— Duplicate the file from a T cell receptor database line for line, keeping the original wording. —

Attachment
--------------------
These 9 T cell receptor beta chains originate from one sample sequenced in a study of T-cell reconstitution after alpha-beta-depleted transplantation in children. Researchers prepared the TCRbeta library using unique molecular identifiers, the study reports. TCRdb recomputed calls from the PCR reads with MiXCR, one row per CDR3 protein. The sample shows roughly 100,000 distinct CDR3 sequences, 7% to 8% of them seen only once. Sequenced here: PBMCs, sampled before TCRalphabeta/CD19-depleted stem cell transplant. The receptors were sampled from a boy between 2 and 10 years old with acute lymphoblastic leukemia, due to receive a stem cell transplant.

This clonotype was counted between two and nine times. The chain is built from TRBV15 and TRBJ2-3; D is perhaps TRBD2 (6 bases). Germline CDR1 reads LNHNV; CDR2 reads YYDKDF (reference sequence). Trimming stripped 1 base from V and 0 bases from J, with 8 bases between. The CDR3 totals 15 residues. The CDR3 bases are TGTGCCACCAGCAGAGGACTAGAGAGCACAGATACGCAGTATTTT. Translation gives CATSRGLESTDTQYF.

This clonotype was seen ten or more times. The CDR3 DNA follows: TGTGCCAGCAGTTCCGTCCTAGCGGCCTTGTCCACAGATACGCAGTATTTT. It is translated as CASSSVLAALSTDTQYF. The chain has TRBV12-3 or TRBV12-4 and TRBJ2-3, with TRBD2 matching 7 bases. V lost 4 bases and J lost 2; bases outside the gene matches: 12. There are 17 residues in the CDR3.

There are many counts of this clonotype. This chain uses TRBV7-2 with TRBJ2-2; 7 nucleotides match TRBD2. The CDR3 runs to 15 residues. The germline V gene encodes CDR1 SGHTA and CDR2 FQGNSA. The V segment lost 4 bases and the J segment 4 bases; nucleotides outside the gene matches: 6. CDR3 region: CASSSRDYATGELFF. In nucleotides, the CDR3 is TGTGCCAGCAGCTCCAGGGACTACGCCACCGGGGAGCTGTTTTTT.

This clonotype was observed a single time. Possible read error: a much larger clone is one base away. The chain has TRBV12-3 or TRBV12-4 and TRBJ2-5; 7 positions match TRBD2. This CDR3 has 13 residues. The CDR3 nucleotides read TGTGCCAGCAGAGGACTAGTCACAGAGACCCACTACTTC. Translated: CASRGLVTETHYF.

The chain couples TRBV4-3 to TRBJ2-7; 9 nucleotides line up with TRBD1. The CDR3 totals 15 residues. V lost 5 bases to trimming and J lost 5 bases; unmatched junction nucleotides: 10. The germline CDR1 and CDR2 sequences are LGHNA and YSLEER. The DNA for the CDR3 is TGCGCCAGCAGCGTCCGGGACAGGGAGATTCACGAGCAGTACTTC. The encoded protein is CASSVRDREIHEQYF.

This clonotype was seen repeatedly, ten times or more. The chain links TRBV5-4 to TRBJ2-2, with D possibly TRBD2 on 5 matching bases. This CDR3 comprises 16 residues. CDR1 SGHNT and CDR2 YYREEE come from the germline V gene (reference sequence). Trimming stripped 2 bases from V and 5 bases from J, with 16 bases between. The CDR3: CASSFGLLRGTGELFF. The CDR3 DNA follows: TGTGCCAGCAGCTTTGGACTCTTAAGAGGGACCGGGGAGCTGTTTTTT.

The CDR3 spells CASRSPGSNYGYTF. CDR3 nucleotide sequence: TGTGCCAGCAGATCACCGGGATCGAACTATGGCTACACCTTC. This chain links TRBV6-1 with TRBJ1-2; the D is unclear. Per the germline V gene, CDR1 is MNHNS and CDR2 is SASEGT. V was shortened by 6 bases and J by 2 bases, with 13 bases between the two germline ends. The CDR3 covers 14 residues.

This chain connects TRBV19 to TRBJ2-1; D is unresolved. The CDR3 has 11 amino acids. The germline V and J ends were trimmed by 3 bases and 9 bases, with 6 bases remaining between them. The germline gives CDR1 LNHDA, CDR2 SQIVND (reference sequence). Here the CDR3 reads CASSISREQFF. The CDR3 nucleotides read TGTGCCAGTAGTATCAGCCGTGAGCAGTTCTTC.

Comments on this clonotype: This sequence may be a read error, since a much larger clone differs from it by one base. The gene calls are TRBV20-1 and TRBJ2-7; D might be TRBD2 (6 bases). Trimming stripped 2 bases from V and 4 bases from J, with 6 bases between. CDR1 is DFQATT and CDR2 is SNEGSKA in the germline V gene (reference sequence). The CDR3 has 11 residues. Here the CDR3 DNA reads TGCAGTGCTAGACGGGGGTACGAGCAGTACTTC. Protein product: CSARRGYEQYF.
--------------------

These 9 T cell receptor beta chains originate from one sample sequenced in a study of T-cell reconstitution after alpha-beta-depleted transplantation in children. Researchers prepared the TCRbeta library using unique molecular identifiers, the study reports. TCRdb recomputed calls from the PCR reads with MiXCR, one row per CDR3 protein. The sample shows roughly 100,000 distinct CDR3 sequences, 7% to 8% of them seen only once. Sequenced here: PBMCs, sampled before TCRalphabeta/CD19-depleted stem cell transplant. The receptors were sampled from a boy between 2 and 10 years old with acute lymphoblastic leukemia, due to receive a stem cell transplant.

This clonotype was counted between two and nine times. The chain is built from TRBV15 and TRBJ2-3; D is perhaps TRBD2 (6 bases). Germline CDR1 reads LNHNV; CDR2 reads YYDKDF (reference sequence). Trimming stripped 1 base from V and 0 bases from J, with 8 bases between. The CDR3 totals 15 residues. The CDR3 bases are TGTGCCACCAGCAGAGGACTAGAGAGCACAGATACGCAGTATTTT. Translation gives CATSRGLESTDTQYF.

This clonotype was seen ten or more times. The CDR3 DNA follows: TGTGCCAGCAGTTCCGTCCTAGCGGCCTTGTCCACAGATACGCAGTATTTT. It is translated as CASSSVLAALSTDTQYF. The chain has TRBV12-3 or TRBV12-4 and TRBJ2-3, with TRBD2 matching 7 bases. V lost 4 bases and J lost 2; bases outside the gene matches: 12. There are 17 residues in the CDR3.

There are many counts of this clonotype. This chain uses TRBV7-2 with TRBJ2-2; 7 nucleotides match TRBD2. The CDR3 runs to 15 residues. The germline V gene encodes CDR1 SGHTA and CDR2 FQGNSA. The V segment lost 4 bases and the J segment 4 bases; nucleotides outside the gene matches: 6. CDR3 region: CASSSRDYATGELFF. In nucleotides, the CDR3 is TGTGCCAGCAGCTCCAGGGACTACGCCACCGGGGAGCTGTTTTTT.

This clonotype was observed a single time. Possible read error: a much larger clone is one base away. The chain has TRBV12-3 or TRBV12-4 and TRBJ2-5; 7 positions match TRBD2. This CDR3 has 13 residues. The CDR3 nucleotides read TGTGCCAGCAGAGGACTAGTCACAGAGACCCACTACTTC. Translated: CASRGLVTETHYF.

The chain couples TRBV4-3 to TRBJ2-7; 9 nucleotides line up with TRBD1. The CDR3 totals 15 residues. V lost 5 bases to trimming and J lost 5 bases; unmatched junction nucleotides: 10. The germline CDR1 and CDR2 sequences are LGHNA and YSLEER. The DNA for the CDR3 is TGCGCCAGCAGCGTCCGGGACAGGGAGATTCACGAGCAGTACTTC. The encoded protein is CASSVRDREIHEQYF.

This clonotype was seen repeatedly, ten times or more. The chain links TRBV5-4 to TRBJ2-2, with D possibly TRBD2 on 5 matching bases. This CDR3 comprises 16 residues. CDR1 SGHNT and CDR2 YYREEE come from the germline V gene (reference sequence). Trimming stripped 2 bases from V and 5 bases from J, with 16 bases between. The CDR3: CASSFGLLRGTGELFF. The CDR3 DNA follows: TGTGCCAGCAGCTTTGGACTCTTAAGAGGGACCGGGGAGCTGTTTTTT.

The CDR3 spells CASRSPGSNYGYTF. CDR3 nucleotide sequence: TGTGCCAGCAGATCACCGGGATCGAACTATGGCTACACCTTC. This chain links TRBV6-1 with TRBJ1-2; the D is unclear. Per the germline V gene, CDR1 is MNHNS and CDR2 is SASEGT. V was shortened by 6 bases and J by 2 bases, with 13 bases between the two germline ends. The CDR3 covers 14 residues.

This chain connects TRBV19 to TRBJ2-1; D is unresolved. The CDR3 has 11 amino acids. The germline V and J ends were trimmed by 3 bases and 9 bases, with 6 bases remaining between them. The germline gives CDR1 LNHDA, CDR2 SQIVND (reference sequence). Here the CDR3 reads CASSISREQFF. The CDR3 nucleotides read TGTGCCAGTAGTATCAGCCGTGAGCAGTTCTTC.

Comments on this clonotype: This sequence may be a read error, since a much larger clone differs from it by one base. The gene calls are TRBV20-1 and TRBJ2-7; D might be TRBD2 (6 bases). Trimming stripped 2 bases from V and 4 bases from J, with 6 bases between. CDR1 is DFQATT and CDR2 is SNEGSKA in the germline V gene (reference sequence). The CDR3 has 11 residues. Here the CDR3 DNA reads TGCAGTGCTAGACGGGGGTACGAGCAGTACTTC. Protein product: CSARRGYEQYF.